Long before self-isolation became a safety precaution, studies were showing that the baby boomer generation is aging alone much more than prior generations. With low rates of marriage and high rates of divorce, many members of this generation have wound up living by themselves—and now that travel and visiting have become more difficult and dangerous, many have been forced to settle into solitude.
They are not the only ones. People of all ages who were used to leaving home for work and entertainment are now experiencing the same kinds of challenges with which many older Americans were already familiar: staying connected with friends and family, remaining active, and finding or forming communities. While many older people have had years of experience learning how to build a healthy lifestyle even when much of their time is spent at home or by themselves, this is a new challenge for the millions of young people who abruptly lost the social lives they had at school, work, or on weekends.
But as many older Americans know, self-isolation does not have to be lonely or boring. Even in the best of times, it is often a choice. Writing letters, going through memorabilia, calling old friends, gardening, and going for walks are just some of the ways that many older people manage to stay healthy and connected. If this is you, what advice or strategies do you have for those who are new to the art of living in solitude, slowing down, or staying close to faraway friends? Do you find yourself appreciating peace and quiet? As quarantine measures are prolonged, reinstated, or initiated in many states, these insights are in high demand across the age spectrum.
On the other hand, plenty of older people have found their lifestyles just as—or even more—disrupted by covid-19 than younger generations. Did you have travel plans that had to be cancelled? A job you relied on put on pause? Grandchildren you can no longer hug? Even as some older people may feel uniquely well-prepared to hunker down, others do not. Ultimately, no one has been spared from the pandemic’s diverse ramifications.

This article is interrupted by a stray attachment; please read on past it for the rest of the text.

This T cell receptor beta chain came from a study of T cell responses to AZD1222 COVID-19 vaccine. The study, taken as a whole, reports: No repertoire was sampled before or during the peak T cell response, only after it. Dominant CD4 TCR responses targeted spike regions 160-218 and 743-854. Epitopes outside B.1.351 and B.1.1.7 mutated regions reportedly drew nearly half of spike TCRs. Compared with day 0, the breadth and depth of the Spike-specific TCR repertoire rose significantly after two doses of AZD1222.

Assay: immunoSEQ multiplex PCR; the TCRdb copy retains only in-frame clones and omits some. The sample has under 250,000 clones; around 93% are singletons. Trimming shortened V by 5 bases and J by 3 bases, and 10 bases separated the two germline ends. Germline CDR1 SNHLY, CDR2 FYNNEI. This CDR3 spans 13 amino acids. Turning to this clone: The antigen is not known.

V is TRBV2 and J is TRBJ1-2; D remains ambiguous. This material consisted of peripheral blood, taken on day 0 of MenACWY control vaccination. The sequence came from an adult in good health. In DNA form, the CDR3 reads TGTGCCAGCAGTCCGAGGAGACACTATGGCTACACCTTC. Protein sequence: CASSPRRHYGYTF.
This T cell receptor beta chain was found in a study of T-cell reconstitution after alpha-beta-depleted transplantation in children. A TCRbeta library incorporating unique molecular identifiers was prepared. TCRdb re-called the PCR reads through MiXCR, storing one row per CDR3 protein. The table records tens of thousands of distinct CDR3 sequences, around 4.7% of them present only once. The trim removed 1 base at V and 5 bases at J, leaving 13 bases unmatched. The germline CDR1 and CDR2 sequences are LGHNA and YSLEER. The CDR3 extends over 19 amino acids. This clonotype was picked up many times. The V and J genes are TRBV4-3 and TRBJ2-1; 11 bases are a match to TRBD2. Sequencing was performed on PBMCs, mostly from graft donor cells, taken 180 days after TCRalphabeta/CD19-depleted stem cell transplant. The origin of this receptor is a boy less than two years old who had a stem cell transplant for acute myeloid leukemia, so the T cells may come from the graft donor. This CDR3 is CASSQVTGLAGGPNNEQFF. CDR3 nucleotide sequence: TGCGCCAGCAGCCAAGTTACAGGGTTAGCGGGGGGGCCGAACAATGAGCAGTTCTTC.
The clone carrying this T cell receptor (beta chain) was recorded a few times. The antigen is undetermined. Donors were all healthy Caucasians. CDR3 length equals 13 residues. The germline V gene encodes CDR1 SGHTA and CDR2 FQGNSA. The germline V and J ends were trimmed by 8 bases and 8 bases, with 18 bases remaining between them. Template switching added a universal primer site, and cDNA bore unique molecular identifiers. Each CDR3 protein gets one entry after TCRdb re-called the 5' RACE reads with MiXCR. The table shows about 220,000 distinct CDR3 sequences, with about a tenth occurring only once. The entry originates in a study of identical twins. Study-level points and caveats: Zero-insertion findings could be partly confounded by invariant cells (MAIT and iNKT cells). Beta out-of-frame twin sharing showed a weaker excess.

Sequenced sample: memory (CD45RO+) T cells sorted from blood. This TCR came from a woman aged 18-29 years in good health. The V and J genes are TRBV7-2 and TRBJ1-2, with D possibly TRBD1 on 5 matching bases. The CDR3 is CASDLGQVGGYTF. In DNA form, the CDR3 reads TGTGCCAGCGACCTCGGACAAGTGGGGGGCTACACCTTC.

Fortunately, many more ways to stay connected have emerged as it has become a bigger priority for people of all ages. Many senior centers have begun offering virtual classes and activities. Family members have taught each other how to do video calls, and many people have learned how to Skype, Zoom, or FaceTime for the first time. Netflix has begun offering a feature called “Netflix Party” so people can watch TV and movies together from far away. Telemedicine has become more available, so doctors are easier to access. Webinars and virtual ‘Town Halls’ have become increasingly popular. While many older people previously had to navigate the challenges of isolation in a world where other generations were accustomed to daily contact, now, everyone is ‘alone together.’ Have you found these new options useful and accessible? Do you think you will continue taking advantage of them even after the pandemic is over? Share your thoughts on connectedness, aging, and covid-19 in the comments section below.
Eve Driver is a freelance feature contributor and a graduate of Harvard University. She writes on a variety of topics including aging, climate change, and political polarization. Her work has appeared in Harvard Magazine and the Harvard Political Review.